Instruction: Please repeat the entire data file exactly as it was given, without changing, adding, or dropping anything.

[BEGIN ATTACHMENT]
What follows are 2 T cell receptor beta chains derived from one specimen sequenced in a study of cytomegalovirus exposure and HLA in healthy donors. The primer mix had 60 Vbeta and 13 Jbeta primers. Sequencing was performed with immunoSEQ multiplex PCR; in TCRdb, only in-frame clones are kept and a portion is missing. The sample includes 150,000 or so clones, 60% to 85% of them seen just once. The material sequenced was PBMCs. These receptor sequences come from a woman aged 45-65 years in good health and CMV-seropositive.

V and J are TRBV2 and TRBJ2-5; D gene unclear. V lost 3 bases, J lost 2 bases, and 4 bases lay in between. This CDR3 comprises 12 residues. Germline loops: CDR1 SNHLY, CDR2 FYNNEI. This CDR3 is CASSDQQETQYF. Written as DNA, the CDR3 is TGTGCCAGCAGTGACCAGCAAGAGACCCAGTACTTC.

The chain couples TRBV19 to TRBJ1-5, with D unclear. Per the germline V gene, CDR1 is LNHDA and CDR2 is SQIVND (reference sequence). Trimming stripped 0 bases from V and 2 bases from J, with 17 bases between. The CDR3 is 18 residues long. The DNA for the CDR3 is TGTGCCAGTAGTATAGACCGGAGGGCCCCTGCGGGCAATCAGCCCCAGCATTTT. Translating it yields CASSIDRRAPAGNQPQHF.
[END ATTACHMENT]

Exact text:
What follows are 2 T cell receptor beta chains derived from one specimen sequenced in a study of cytomegalovirus exposure and HLA in healthy donors. The primer mix had 60 Vbeta and 13 Jbeta primers. Sequencing was performed with immunoSEQ multiplex PCR; in TCRdb, only in-frame clones are kept and a portion is missing. The sample includes 150,000 or so clones, 60% to 85% of them seen just once. The material sequenced was PBMCs. These receptor sequences come from a woman aged 45-65 years in good health and CMV-seropositive.

V and J are TRBV2 and TRBJ2-5; D gene unclear. V lost 3 bases, J lost 2 bases, and 4 bases lay in between. This CDR3 comprises 12 residues. Germline loops: CDR1 SNHLY, CDR2 FYNNEI. This CDR3 is CASSDQQETQYF. Written as DNA, the CDR3 is TGTGCCAGCAGTGACCAGCAAGAGACCCAGTACTTC.

The chain couples TRBV19 to TRBJ1-5, with D unclear. Per the germline V gene, CDR1 is LNHDA and CDR2 is SQIVND (reference sequence). Trimming stripped 0 bases from V and 2 bases from J, with 17 bases between. The CDR3 is 18 residues long. The DNA for the CDR3 is TGTGCCAGTAGTATAGACCGGAGGGCCCCTGCGGGCAATCAGCCCCAGCATTTT. Translating it yields CASSIDRRAPAGNQPQHF.